The food and beverage industry is one of the key economic drivers of a country. In today’s fast-paced world, smart technologies can greatly benefit the F&B manufacturing and processing sectors by opening a gamut of opportunities including increasing efficiency, adopting best market practices, prioritizing community and environmental health and, most importantly, cutting costs, thereby curtailing volatile food security and prices, particularly in regions heavily dependent on imports.
Indeed, the F&B industry has had impressive growth globally and is poised to evolve even more quickly over the next ten years, with companies planning ambitiously by adopting smart technologies to expand their market share.
In this regard, the role of information and communication technology (ICT) cannot be emphasized enough. There is an increase in the appetite for growth with 3rd Platform, cloud computing or Big Data becoming buzzwords of the 21st century. Decision-makers are fast realizing the importance of business intelligence and analytics to not only gauge trends pertaining to consumers, vendors and so forth, but also technology’s impact on entire business operations by gaining customer insights, strategically marketing brands and enabling better pricing decisions.
According to a report published by KPMG titled “Food and Beverage Industry Outlook Survey,” executives plan to spend and invest in recipes for growth: “Technology will be a key investment area, with 36 percent (of respondents) citing it to be a top investment priority over the next year. Many acknowledge that technology, such as data analytics and cloud computing, will help reduce costs, enhance interactions with customers and suppliers, and accelerate time to market.”
On the other side of the spectrum lies the World Wide Web with its dynamic social platforms paving the way for F&B companies to tactically promote their portfolio of products by moulding them according to online consumer requirements and trends. Here, again, the responsibility falls on technology for gaining insight into how social users – potential consumers – respond to positioned online marketing collaterals pertaining to products such as email marketing, blogs, social media messages, etc.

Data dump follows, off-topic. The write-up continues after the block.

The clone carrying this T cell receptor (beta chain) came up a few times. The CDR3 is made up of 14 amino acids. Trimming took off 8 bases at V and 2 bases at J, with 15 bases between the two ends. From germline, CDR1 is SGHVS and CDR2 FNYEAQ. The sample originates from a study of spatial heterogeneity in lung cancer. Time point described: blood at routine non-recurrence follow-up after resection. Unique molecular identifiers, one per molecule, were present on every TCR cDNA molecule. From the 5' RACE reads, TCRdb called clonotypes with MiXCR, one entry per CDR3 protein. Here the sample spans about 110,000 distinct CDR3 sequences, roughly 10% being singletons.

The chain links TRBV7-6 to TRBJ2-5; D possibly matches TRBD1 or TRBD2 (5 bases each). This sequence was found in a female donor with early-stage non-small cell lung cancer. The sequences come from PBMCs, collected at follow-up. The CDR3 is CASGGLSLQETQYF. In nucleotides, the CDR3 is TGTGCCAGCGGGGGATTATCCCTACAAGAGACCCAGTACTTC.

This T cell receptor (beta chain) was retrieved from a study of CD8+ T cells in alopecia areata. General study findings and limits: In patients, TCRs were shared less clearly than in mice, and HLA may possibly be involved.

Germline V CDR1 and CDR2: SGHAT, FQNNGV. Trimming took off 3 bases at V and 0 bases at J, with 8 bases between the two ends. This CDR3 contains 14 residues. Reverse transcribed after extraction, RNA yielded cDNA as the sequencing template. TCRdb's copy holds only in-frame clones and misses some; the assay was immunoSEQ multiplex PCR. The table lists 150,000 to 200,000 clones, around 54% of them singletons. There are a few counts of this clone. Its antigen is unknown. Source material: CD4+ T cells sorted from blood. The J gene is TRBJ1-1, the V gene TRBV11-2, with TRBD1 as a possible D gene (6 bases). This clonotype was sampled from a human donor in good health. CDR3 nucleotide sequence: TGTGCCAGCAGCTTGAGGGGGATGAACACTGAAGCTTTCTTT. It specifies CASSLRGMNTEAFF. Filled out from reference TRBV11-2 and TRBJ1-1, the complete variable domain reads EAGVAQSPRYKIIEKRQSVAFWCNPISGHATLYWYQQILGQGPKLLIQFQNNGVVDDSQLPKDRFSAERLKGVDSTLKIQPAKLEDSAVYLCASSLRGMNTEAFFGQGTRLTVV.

Business dynamics have evolved rapidly over the past decade or so, with companies vying for long-term sustainable answers and solutions. This is essentially where technology steps in and takes the lead. The report further indicated technology’s pivotal part in “redefining how companies identify growth opportunities, operate their business and manage risk – and the companies that adopt and utilize these tools most effectively are positioned to capitalize on improving business conditions.” Indeed, it is all about having more diversity, transparency, and definitely more speed in business operations.
The Social Impact
Mobile technology, digital and social media are being used by businesses, especially those belonging to the F&B industry, to gain a number of benefits. These, according to the KPMG report, include external brand promotion (which may or may not be done in-house), customer insights, and location-based marketing using mobile technology, among other things.
Social platforms have not only revolutionized the way we interact with one another, given a whole new dimension to freedom of expression and thought, but have successfully filled a business void.
The notion of consumerism has taken a whole new level with insights gained from two-way customer engagement and continual interaction between product placement and user response. Better experience means perfectly ‘presented’ products and, therefore, sustainable business practices.
While all seems rosy, there are issues that need to be considered in order to enable sustainable business processes through technology. Although the digital boom is here to stay, given the dynamic nature of ICTs, it is crucial for businesses to formulate a proper risk framework that could assess and identify challenges.
Automating processes in the F&B industry, enabling a transparently agile supply chain as well as managing risk and addressing regulations in a virtually dynamic environment hold key to sustainable business practices. But what will actually set companies apart in the food sector is the ability to ascertain who their target customers are, what they actually want, and how they (technologically-equipped companies) are able to position themselves as per the market.